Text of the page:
Blackwater Elite, once a PBA D-League powerhouse has just finished its first season in the “big league” PBA only to perform as expected. With only four wins to show for throughout the season, their management wishes for things to be better, but for the young inexperienced roster they fielded this season, things could have been much worse.
After the season, Blackwater Elite consistently ranks at the bottom three of each of the four factors.
The team is not expected to stay this way forever. One of the keys to their future success may lie in their last two games of the season.
In those games, a notable mid-season sign up was fielded in what could be seen as some of the less lop-sided losses they’ve had all season. Instead of being blown out of the water, they pushed their game against NLEX into overtime and managed to keep the final score against the Star Hotshots within two possessions. Both games were participated and influenced by one Jerick Cañada, a mid-season pickup for the Elite which they have not activated until the last two games.
The former ABL Finals MVP’s two game showing might just be what the Elite need in order to start making waves in the PBA. Cañada is no stranger to contributing off the bench. In the UAAP, he would trade starting roles with Lester Alvarez to power Adamson to one of their strongest performances in recent years. Even in the professional leagues, he helped the Indonesia Warriors beat the San Miguel Beermen by coming off the bench and controlling the pace for his team, eventually earning him Finals MVP honors.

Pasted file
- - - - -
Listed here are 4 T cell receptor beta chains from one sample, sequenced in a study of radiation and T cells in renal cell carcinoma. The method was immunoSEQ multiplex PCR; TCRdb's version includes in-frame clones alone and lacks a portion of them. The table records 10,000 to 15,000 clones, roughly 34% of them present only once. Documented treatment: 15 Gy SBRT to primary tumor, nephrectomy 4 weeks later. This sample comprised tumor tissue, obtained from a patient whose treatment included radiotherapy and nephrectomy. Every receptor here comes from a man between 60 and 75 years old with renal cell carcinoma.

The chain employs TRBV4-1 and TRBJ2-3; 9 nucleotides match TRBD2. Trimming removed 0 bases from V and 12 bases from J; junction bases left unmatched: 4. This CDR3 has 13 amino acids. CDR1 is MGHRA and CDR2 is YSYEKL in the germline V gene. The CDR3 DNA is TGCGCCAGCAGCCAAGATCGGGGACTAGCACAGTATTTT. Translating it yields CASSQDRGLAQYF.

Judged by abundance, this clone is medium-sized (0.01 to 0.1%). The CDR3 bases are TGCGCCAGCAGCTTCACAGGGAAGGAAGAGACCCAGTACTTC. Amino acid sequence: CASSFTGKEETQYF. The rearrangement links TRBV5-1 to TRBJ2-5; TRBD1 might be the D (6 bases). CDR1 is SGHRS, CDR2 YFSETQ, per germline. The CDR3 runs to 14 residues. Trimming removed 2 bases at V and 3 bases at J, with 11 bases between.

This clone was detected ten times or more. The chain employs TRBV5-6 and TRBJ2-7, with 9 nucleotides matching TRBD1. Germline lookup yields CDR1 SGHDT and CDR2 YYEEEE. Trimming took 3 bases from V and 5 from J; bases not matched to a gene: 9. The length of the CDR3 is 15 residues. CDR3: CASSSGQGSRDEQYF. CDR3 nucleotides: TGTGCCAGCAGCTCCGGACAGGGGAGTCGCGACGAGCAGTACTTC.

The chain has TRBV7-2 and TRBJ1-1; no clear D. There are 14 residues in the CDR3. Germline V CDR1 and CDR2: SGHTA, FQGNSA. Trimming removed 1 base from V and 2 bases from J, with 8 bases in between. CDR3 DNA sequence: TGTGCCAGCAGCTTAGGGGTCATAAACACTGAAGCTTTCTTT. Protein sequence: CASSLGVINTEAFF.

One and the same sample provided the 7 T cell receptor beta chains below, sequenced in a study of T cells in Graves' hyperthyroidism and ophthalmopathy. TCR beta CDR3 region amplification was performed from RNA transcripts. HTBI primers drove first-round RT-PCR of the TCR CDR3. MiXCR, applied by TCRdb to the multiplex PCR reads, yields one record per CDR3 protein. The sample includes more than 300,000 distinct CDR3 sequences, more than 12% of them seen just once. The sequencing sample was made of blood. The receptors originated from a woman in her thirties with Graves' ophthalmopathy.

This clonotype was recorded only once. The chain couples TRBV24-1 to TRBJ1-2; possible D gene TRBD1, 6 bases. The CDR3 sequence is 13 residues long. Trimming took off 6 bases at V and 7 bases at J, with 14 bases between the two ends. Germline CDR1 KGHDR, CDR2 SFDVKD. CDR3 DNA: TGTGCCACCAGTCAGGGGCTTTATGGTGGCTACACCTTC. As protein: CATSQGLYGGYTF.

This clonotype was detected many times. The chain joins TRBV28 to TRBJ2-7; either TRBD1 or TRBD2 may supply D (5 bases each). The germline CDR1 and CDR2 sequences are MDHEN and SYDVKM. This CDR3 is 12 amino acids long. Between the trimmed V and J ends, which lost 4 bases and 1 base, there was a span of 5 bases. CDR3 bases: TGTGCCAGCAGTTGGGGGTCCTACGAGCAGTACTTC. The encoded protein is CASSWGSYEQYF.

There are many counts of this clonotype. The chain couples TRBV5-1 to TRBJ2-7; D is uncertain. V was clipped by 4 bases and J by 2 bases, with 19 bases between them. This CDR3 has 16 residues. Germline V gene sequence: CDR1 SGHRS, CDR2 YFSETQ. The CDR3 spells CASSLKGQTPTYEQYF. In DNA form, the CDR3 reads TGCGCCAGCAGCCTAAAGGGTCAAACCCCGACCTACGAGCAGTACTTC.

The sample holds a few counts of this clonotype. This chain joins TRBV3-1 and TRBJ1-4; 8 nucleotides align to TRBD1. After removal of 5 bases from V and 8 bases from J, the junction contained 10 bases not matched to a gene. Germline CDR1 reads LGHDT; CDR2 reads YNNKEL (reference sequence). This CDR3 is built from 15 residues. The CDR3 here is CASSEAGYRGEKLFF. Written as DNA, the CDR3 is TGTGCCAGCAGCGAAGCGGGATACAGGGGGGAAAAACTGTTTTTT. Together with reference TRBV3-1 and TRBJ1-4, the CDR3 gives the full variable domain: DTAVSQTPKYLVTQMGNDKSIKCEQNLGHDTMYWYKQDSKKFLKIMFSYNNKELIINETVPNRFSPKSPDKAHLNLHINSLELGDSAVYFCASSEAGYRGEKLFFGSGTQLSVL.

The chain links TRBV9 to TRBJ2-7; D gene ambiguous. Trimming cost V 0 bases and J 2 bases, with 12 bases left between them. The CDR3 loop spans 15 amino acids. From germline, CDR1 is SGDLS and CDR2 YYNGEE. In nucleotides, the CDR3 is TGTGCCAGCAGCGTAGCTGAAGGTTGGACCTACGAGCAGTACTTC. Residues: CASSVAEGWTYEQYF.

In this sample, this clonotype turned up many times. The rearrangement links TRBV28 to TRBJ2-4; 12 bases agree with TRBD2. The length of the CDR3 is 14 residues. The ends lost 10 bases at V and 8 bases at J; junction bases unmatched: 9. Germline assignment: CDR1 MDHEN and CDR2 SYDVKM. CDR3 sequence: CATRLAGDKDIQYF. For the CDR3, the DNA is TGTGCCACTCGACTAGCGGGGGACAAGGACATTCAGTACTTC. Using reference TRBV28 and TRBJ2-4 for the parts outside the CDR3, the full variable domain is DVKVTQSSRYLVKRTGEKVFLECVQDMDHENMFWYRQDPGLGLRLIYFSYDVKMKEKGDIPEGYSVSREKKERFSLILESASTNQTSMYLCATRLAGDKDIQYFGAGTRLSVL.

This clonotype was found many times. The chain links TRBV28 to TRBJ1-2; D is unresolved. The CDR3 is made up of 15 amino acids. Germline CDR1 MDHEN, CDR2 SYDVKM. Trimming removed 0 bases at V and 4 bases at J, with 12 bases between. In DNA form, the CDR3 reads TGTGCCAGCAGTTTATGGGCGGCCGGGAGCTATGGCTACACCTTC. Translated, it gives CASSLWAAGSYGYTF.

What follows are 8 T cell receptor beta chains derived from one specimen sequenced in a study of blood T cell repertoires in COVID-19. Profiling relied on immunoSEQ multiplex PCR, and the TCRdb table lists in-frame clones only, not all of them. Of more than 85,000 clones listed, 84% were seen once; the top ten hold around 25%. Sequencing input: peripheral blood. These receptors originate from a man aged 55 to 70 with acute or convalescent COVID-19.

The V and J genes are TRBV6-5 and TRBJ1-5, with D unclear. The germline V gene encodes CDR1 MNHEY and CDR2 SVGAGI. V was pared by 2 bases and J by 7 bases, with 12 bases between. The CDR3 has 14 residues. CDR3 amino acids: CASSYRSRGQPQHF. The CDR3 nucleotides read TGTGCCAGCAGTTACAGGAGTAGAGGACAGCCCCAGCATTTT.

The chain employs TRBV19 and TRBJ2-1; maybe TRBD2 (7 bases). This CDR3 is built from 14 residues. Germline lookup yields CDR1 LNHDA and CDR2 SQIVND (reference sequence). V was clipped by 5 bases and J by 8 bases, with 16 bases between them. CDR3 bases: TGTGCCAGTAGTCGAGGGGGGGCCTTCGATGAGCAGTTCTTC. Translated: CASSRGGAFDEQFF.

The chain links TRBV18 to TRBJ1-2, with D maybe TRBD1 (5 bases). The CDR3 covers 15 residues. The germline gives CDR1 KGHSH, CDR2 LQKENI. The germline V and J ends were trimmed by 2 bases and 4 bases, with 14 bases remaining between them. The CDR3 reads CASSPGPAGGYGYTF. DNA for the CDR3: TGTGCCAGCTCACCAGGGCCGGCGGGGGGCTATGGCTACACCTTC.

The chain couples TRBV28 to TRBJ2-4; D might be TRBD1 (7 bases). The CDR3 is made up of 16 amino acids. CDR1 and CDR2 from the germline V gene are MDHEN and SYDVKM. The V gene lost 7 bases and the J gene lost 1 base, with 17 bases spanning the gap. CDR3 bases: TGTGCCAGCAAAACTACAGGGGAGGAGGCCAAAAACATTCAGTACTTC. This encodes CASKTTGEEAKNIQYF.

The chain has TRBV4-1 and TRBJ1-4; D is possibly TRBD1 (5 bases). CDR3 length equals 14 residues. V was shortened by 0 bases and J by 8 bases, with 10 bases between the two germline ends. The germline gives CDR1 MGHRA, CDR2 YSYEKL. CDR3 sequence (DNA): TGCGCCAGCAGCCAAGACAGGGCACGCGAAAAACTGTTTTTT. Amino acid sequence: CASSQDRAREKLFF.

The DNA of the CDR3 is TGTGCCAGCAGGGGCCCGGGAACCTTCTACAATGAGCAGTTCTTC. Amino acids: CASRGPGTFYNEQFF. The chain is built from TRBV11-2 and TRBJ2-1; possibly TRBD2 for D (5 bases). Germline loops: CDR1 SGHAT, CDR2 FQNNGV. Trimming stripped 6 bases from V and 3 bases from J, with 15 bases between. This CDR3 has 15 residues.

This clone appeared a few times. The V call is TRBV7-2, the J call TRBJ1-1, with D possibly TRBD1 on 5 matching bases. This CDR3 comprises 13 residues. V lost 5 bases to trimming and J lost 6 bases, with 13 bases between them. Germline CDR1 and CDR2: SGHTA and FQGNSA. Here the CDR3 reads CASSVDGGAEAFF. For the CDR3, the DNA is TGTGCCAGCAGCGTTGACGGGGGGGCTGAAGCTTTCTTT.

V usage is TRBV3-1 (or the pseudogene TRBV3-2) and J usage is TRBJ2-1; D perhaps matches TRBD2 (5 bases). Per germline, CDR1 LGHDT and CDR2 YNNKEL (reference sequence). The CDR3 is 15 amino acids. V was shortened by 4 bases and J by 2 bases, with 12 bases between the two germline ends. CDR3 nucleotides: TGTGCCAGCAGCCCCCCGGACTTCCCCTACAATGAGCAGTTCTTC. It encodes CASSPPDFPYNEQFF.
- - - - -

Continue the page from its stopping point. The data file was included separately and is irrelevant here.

In their game against the Road Warriors, Cañada again showed how and why he is a sought after 6th man. His offensive rating shot through the roof at 135.6 at a 17.3 usage rate. A lot of it was due to his ability to pace the offense and create shots for others. His biggest contribution to his team is his ability to distribute the ball and hit shots from outside.
Contrast this to his performance against the Star Hotshots, where his offensive rating shrank to 90.1, a notable reason for this shrink is the absence of assists. In the NLEX game where he performed well, Cañada assisted on 59.2% of Blackwater’s possessions. Looking to make the pass instead of scoring meant his teammates were benefiting from his playmaking, most especially Marcus Cousin who had a field day against the likes of Asi Taulava, dropping 73.1% of all his shots from the floor.
Against Star, Cañada not only started the game, but managed only a single assist, which saw his contribution to the team plummet. He was never really known to be a scorer. Even as a Falcon, Alvarez was the gunner of the duo while he was the poise. So his five point total that game wasn’t surprising.
He helps his team by being the catalyst that gets everyone else going. When his numbers are up, so does everyone else’s. In the NLEX game, the team assist ratio jumped to 85.7% which again dropped to 38.2% when he couldn’t produce against Star. Yes, there are a ton of things the Elite needs to work on. It’s a long arduous road before they can start taking down the Ginebras and Alaskas of the league without it being called an upset, but Cañada’s presence on their team is a good place for them to start.
Yes, Cañada struggled to make it into the PBA, but he has proven he belongs in professional leagues. He has shown he can carry a team to a championship by playing a support role. Blackwater can’t look for him to be the explosive scorer, they have four others on the floor to be that. They can make use of the fact that he doesn’t use up many possessions to impact his team. He’s young, energetic and smart. He’s a leader. He’s Captain Canada.